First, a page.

Each week here at the Australian Writers’ Centre, we dissect and discuss, contort and retort, ask and gasp at the English language and all its rules, regulations and ridiculousness. It’s a celebration of language, masquerading as a passive-aggressive whinge about words and weirdness. This week, we're comparing oranges and oranges…
Q: Hey AWC, I’ve been thinking about “orange” lately.
A: You haven’t been trying to find things that rhyme with it, have you?
Q: Nope. It’s more of a chicken and egg thing really.
A: Well yes, chickens can be orange. And an egg’s yolk can also be orange.
Q: Please, this is no time for yolks.
Q: I meant which meaning came first – the colour or the fruit?
Q: To put it another way, was the fruit named as such BECAUSE it was orange in colour. Or was the colour named because it resembled the shade on the fruit.
A: It’s quite the citrus conundrum. But you'll be pleased to know that there is a clear answer. No need for too much navel gazing.
Q: Oh, I vitamin C what you did there – navel oranges. Nice.
A: Thank you.
Q: Okay, how about this one. When oranges speak to each other, what language do they use?
A: Oh, easy. Mandarin.
Q: NO! It was a trick question. Oranges are inanimate and are not capable of speech.
A: Okay, hilarious. So let’s get back to which orange came first.
Q: Yes please!
A: Drum roll please… It was originally the name of the FRUIT – getting its name in the late 1300s. The trees are thought to have originated in India and Persia, before making their way to southern Europe starting with Italy in the 11th century.
Q: So when did the colour get named?
A: That was actually much later – not until the 1510s. Up until then, the shade was likely to have been called “citrine” or “saffron” but was finally given its modern name thanks to it having “a reddish-yellow colour like that of a ripe orange.”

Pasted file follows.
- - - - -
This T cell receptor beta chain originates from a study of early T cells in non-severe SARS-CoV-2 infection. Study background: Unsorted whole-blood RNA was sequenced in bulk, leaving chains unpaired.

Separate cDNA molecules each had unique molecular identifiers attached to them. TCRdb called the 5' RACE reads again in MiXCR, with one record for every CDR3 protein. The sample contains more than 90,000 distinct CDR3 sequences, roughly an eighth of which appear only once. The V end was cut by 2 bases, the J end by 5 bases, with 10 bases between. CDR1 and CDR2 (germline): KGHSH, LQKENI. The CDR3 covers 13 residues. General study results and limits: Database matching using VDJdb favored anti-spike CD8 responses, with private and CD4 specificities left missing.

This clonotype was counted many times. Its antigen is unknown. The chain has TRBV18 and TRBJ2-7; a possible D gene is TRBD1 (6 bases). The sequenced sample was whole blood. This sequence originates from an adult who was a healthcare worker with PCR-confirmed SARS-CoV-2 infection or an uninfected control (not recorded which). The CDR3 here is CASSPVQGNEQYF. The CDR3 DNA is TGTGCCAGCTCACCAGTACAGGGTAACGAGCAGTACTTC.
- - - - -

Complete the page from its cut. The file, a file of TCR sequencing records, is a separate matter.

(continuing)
Q: An orange by any other name would not taste as sweet…
A: Exactly. By the way, the fruit was obviously known by many other names in other languages. In Spanish it was “naranja” – almost a direct result of the Arabic “naranj”.
Q: I have one more question.
Q: When did the phrase “comparing apples with oranges” come about?
A: Another good question. Of course, this phrase is usually used for comparing unrelated things – for example, “to compare jazz with rap music is like comparing apples with oranges”.
Q: R.I.P rapper Juice WRLD…
A: It is also sometimes used to describe mismatched things. E.g. “They may have been twins but they were like apples and oranges.”
Q: And when did it start?
A: Well it appears the original form didn’t have oranges at all – with a proverb collection of 1670 including comparing “apples to oysters” instead!
Q: Actually, that would make more sense, because they are clearly unrelated. I’ve always thought that apples and oranges COULD be mistaken for each other in a dark alley.
A: Hanging out with a lot of fruit in dark alleys, are you?
Q: Not usually, but I sometimes succumb to pear pressure…
A: Haha, nice. And speaking of pears, the Spanish version of the phrase these days is “apples to pears”.
A: No, not the Cockney rhyming slang, “apples and pears”! Anyway, it seems that the modern form of comparing “apples to oranges” has only been used in English since the late 1880s.
A: Good to know! So, to recap, “orange” was the name of the fruit first, then the colour, right?
A: That’s right. Orange you glad you asked!
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